We walked on some of the trails when we got down. Up until now an organization known as the Utsayantha Flyers Organization that flew kites and gliders had maintained the property, so it wasn't complete brambles. Major trail work had yet to be undertaken by the redevelopment committee. Most of the trails were allegedly privately owned. I don't know if the trails would be reworked into the land already designated by the park, or if they were going to try to buy the land from the current owners.
On one of the trails, we saw a rock that overlooked a steep precipice. I stepped on the boulder and stepped to the edge. The view yielded a wooded ledge dipping into an equally wooded valley, though the pitch of the drop was pretty steep. The trails seemed easy to follow at first, but this was an illusion. They started getting steeper and it felt like a maze. Between this and the heat we decided to head back.
One day, there would be a visitor center which included lavatory rooms. There would be a parking area of gravel big enough to fit ten passenger vehicles. For your dining pleasure, picnic tables and pedestal grills would be supplied. Or, so the article boasted. But none of this was here now. Even though the fire tower had its "grand opening", it really wasn't open with much of anything just yet. But at least you could climb to the top of the tower. Which is what we did.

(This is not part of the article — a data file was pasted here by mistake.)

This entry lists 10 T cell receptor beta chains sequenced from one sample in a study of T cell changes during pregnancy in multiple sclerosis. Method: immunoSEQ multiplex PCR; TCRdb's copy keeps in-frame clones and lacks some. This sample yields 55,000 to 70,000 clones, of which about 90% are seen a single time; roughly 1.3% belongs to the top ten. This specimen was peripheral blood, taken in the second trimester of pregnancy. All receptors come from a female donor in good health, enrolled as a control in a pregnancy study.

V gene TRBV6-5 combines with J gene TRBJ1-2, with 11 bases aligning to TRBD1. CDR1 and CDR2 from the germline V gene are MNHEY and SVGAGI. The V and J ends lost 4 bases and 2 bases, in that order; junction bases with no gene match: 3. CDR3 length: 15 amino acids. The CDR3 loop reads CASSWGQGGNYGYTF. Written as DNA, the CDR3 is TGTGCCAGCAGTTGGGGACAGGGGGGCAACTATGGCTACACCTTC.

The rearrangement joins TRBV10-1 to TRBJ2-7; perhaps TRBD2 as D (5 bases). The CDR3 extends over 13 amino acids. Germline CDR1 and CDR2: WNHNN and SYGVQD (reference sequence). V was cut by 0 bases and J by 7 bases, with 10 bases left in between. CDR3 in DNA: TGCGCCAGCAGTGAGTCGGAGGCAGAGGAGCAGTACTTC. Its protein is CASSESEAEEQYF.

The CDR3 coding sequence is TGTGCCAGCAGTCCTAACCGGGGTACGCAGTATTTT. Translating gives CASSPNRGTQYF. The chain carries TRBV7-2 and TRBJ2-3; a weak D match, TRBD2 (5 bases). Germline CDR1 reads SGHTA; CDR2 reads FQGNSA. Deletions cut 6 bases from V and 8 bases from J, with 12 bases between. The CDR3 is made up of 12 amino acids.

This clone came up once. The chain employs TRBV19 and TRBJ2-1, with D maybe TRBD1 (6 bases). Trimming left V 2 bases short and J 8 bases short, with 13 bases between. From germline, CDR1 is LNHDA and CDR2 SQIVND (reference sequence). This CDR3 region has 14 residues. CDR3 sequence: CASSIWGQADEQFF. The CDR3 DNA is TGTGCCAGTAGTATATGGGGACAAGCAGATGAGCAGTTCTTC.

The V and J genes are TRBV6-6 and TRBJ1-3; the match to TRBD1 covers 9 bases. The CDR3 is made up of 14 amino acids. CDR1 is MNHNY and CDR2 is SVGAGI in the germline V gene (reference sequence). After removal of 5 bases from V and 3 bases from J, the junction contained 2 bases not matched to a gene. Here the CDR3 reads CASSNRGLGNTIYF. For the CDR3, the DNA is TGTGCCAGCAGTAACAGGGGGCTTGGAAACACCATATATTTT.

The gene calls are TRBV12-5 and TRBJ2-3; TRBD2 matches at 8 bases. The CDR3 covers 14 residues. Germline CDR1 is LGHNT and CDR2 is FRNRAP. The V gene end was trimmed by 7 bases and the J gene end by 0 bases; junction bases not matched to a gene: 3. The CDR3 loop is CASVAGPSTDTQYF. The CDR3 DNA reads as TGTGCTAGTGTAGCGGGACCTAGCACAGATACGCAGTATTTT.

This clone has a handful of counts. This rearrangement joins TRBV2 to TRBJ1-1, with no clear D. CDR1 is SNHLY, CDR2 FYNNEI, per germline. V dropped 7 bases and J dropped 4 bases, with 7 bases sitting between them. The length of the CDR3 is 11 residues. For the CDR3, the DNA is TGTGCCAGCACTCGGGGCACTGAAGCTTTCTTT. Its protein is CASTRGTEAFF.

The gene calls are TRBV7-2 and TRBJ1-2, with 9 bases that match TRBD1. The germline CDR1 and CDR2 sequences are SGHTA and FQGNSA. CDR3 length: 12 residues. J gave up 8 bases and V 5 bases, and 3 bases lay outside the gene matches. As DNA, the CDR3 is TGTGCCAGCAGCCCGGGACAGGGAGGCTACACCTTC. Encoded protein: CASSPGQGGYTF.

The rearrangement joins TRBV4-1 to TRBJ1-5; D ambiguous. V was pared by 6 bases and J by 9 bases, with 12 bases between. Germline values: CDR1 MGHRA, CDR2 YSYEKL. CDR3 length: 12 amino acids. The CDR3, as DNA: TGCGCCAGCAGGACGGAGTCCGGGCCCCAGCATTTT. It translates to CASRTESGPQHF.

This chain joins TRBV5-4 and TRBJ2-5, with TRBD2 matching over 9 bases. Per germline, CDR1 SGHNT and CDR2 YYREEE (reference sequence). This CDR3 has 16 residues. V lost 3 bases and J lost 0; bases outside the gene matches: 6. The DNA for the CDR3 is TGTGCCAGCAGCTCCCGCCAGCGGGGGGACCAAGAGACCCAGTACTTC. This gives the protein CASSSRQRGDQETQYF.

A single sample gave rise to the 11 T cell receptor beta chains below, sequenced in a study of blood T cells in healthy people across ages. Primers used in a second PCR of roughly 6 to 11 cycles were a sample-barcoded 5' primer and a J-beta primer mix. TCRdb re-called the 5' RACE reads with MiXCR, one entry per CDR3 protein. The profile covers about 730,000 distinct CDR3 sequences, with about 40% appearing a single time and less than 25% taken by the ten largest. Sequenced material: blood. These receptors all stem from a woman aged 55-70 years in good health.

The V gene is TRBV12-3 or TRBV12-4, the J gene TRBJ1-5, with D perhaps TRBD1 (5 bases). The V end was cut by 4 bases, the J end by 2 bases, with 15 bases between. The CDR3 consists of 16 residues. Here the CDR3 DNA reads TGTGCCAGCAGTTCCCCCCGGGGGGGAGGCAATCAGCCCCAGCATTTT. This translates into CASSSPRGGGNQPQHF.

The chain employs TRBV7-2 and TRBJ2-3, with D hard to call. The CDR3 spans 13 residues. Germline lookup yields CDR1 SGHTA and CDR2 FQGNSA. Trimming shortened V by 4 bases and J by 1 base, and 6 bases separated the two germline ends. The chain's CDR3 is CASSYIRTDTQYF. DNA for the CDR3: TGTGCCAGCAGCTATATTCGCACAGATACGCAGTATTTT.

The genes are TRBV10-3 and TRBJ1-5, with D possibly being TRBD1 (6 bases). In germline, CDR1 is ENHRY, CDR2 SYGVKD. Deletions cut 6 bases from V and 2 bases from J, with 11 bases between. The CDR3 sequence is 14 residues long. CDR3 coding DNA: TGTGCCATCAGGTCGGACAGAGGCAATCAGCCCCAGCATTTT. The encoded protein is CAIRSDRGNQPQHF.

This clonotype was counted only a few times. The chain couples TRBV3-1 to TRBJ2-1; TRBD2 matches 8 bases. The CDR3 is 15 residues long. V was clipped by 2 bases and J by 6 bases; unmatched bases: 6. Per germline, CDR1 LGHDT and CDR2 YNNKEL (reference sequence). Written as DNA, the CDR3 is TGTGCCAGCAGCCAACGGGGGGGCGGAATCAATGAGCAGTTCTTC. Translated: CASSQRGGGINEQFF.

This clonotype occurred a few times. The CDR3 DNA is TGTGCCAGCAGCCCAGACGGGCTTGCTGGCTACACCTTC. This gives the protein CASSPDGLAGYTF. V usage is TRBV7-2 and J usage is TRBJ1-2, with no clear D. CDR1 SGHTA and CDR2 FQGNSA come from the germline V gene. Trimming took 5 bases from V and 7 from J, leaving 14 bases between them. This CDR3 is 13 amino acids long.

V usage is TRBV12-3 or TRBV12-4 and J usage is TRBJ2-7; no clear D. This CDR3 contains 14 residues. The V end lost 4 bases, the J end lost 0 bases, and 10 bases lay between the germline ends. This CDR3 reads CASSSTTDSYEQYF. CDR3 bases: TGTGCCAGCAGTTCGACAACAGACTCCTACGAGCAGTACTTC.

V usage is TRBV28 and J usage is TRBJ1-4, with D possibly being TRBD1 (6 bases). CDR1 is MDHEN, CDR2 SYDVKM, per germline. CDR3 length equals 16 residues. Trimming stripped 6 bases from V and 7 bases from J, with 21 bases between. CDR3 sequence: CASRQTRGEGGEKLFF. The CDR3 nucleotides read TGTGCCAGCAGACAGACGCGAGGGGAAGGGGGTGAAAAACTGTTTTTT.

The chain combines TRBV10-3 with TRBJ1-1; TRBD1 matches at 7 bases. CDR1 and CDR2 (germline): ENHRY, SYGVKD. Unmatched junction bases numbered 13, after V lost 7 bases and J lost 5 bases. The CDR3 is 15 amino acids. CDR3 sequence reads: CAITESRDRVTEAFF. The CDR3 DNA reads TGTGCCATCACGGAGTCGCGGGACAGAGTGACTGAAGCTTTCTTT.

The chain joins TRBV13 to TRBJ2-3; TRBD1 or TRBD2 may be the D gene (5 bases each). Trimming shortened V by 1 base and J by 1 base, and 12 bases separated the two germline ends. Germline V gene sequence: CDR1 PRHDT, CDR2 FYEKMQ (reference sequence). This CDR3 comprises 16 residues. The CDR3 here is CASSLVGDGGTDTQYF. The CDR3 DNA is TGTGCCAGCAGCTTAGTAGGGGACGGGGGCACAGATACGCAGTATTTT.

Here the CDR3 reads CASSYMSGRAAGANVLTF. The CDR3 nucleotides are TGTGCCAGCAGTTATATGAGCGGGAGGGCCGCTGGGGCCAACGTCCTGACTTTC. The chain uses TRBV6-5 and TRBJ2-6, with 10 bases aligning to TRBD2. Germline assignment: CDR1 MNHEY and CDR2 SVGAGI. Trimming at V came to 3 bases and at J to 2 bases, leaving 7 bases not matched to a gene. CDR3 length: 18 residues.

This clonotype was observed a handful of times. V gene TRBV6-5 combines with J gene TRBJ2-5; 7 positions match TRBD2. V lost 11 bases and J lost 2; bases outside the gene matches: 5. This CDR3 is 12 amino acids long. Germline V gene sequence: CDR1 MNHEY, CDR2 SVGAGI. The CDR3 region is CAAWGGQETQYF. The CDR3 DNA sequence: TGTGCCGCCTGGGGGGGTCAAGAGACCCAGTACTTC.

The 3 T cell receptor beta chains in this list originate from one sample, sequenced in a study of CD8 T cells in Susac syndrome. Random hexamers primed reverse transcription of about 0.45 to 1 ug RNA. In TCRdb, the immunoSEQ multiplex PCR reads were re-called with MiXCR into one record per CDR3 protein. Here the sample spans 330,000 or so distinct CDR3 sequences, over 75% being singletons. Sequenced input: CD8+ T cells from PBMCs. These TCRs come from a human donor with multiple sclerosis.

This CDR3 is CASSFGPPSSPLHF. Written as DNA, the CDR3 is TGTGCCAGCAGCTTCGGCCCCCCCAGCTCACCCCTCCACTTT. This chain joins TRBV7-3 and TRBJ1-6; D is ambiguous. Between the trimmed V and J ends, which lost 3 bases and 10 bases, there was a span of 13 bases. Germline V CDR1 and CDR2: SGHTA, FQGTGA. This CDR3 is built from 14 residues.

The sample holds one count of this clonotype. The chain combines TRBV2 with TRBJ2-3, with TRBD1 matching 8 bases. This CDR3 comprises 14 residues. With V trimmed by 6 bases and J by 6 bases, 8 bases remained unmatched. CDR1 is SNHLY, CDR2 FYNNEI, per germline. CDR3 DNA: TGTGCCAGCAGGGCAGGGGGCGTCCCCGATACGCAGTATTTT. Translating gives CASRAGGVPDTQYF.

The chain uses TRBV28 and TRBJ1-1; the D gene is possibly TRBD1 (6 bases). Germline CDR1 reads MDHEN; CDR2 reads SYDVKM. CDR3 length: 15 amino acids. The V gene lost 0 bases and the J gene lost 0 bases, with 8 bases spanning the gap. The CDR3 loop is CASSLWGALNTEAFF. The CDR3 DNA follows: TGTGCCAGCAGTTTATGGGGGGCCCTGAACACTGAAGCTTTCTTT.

Just as we began our drive back down the crazy hill, hoping we wouldn't kill our brakes, another car came up the other way. It was a car with two older people in it. I wonder how they fared in their off-road experience, and if this is what they expected. Luckily, this whole exchange took place near the parking area near the top. We backed up to the parking area so they could pass us. If we had been anywhere on else on the road, letting them pass would have been one heck of a challenge.
Going down the crazy hill we pulled over at the only place wide enough to pull over. There, we grabbed our last photos. The rest of the trip down, the van's brakes were really straining. So much so we had to downshift to control our speed. It was quite an adventure!
At last, we made it back down the road with our vehicle and our persons in one piece. We survived, and we felt we had some story to tell. If you can survive the road and the steepness of the fire tower, it's a trip well worth it!